EE Journal has an entertaining explanation of the PowerPC ecosystem, especially difference between Power.org and the new Open Power Foundation. The former seems to be scaling back to just the ISA, while the latter is focusing on system-level standards, including areas that were formerly overseen by Power.org. Open Power Foundation is currently almost exclusively about POWER8, and is supposed to be the first stop for anybody wanting to build a Power-based server (like Google, and well… that’s about it).
Embedded Linux News has a summary of the recent U-boot 2013.01 release, which adds support for Freescale PowerPC-based SoCs, and throws out support for some ancient PowerPC chips as well.
Fedora 18 for PowerPC is now available. The biggest PowerPC-specific feature appears to be the availability of POWER7-optimized packages (since development is driven by IBM and Red Hat, this shouldn’t be a big surprise).
glibc 2.16, released in June, includes this gem: a
__ppc_get_timebase() function, which gives Linux applications a convenient way to access PowerPC’s low-overhead time counter. The special timebase register has always been directly accessible from userspace, but previously developers would need to go re-type assembly language out of the PowerPC architecture manuals in order to use it.
Another example of the toolchain providing helpful convenience functions came way back with gcc 4.1, which implemented an architecture-neutral set of atomic memory access functions. In the bad old days before that, programmers who needed atomic memory operations had to translate load-link/store-conditional instructions from the PowerPC architecture manual into gcc inline assembly.
Of course, this new glibc function returns only “ticks”, not time, so applications won’t have a convenient way to relate that to time until
__ppc_get_timebase_freq() arrives in the next version of glibc…
Timothy Prickett Morgan over at the Register Has a nice article on IBM doubling up processors to fit into a single socket. In some servers this may push the limits of the number of thread Linux can handle so expect patches to push this up further in the future. The article also has lots of other juicy details on the Power 7+.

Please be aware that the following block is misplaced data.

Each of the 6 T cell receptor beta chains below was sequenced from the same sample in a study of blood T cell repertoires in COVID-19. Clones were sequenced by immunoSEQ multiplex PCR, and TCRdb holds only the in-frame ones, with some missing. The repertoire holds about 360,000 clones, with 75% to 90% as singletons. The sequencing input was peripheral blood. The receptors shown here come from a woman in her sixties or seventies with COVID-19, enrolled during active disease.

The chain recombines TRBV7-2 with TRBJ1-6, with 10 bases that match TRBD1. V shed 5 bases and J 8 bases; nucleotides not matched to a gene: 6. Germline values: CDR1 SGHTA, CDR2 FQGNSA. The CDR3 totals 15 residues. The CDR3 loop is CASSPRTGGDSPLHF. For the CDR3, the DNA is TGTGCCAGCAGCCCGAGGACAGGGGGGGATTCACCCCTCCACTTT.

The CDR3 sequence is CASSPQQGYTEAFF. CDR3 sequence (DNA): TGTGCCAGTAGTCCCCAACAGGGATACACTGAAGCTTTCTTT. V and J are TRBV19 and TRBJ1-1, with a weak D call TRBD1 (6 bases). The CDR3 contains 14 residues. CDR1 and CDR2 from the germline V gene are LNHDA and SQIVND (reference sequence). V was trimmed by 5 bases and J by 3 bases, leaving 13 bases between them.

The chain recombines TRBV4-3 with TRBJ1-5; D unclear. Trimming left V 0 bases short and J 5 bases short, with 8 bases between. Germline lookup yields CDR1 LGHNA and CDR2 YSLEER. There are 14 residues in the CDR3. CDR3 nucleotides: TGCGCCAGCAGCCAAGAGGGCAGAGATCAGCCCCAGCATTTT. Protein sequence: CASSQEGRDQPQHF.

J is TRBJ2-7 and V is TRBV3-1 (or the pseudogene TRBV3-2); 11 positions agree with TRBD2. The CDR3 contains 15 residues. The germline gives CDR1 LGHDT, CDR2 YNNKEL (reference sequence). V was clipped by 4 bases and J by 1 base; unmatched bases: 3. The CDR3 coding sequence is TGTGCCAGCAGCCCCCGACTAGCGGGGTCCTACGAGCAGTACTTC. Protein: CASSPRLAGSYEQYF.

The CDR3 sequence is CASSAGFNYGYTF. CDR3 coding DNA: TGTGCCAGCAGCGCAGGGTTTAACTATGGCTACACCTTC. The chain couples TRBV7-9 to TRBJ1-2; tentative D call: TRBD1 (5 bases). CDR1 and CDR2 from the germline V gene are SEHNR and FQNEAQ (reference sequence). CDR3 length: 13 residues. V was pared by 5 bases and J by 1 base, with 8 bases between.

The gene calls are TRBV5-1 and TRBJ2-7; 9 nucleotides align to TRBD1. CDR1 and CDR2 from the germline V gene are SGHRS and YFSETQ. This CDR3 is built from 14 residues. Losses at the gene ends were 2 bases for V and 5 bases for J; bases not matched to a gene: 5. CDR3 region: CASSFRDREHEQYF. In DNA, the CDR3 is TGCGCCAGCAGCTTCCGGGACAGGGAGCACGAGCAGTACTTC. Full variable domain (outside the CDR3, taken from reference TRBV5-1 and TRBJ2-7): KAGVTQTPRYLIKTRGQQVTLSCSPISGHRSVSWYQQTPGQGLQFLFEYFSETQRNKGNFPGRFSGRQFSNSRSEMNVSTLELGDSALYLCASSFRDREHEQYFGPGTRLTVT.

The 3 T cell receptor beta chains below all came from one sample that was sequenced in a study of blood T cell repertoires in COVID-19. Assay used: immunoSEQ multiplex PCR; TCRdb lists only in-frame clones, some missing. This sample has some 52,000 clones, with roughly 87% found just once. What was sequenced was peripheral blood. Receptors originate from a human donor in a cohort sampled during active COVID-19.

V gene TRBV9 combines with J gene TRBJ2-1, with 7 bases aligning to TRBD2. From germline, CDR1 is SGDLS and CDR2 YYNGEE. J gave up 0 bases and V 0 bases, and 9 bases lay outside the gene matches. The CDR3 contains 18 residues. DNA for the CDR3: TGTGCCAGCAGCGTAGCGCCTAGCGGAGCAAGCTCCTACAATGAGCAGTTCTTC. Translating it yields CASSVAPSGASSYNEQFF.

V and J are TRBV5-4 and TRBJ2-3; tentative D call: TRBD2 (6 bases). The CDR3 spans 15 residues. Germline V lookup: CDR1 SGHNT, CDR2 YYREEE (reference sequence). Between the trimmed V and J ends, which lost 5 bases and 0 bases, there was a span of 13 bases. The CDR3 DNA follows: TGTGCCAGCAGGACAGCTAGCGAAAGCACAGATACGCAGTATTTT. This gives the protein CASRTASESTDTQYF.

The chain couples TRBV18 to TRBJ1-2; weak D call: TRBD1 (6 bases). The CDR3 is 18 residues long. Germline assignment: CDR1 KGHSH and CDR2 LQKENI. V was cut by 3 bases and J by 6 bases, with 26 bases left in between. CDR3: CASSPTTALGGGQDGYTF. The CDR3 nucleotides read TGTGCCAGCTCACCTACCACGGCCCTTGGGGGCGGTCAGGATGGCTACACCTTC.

I wish they would make one that I could drop in an athlon socket. I would rewrite my BIOS in a heart beat.
Almost two years ago, Mentor Graphics released a PowerPC port of Android (the 1.6 “Donut” release). It appears they have just released a 2.3 “Gingerbread” port as well, with not much more information than that.
Author Timothy Prickett Morgan over at the wonderful site The Register has saved us from doing a lot of work by doing some intelligence analysis of IBM’s roadmaps. Highlights include a die shrink to 32nm, 80MB shared L3 cache, cryptographic accelerator, speed bumps, POWER 8 speculation, and pretty pictures.
While all of this will allow us to run vi faster, its not all a bed of roses. The increased cache size will reduce data stalls thus reduce the effectiveness of multithreading which relies on stalls to give it time to work. You can’t have it all.
Freescale’s network processor division has announced it will begin offering ARM-based system-on-chip (SoC) products for networking applications. Although Freescale has offered the i.MX series of ARM-based SoCs for many years, and Kinetis ARM-based microcontrollers, those have been designed for markets with lower on-core processing requirements, such as consumer or mobile devices. The new announcement comes in an area which until now has been dominated by designs containing “high-performance” PowerPC cores, typically accompanied by specialized on-chip hardware blocks to accelerate intensive tasks like decryption. Freescale swears up and down that it will continue “designing and supporting” PowerPC-based processors for a decade or longer, but many observers believe the relevance of the small PowerPC ecosystem will diminish rapidly. The new ARM-based network processors are expected to begin sampling in mid-2013.
The IBM- and Red Hat-dominated development team has announced the release of Fedora 17 for PowerPC. It has been tested primarily on IBM POWER7 hardware, but even 32-bit binaries have been made available as a starting place for more adventurous users. Notable changes include the long-overdue switch from yaboot to the grub2 bootloader.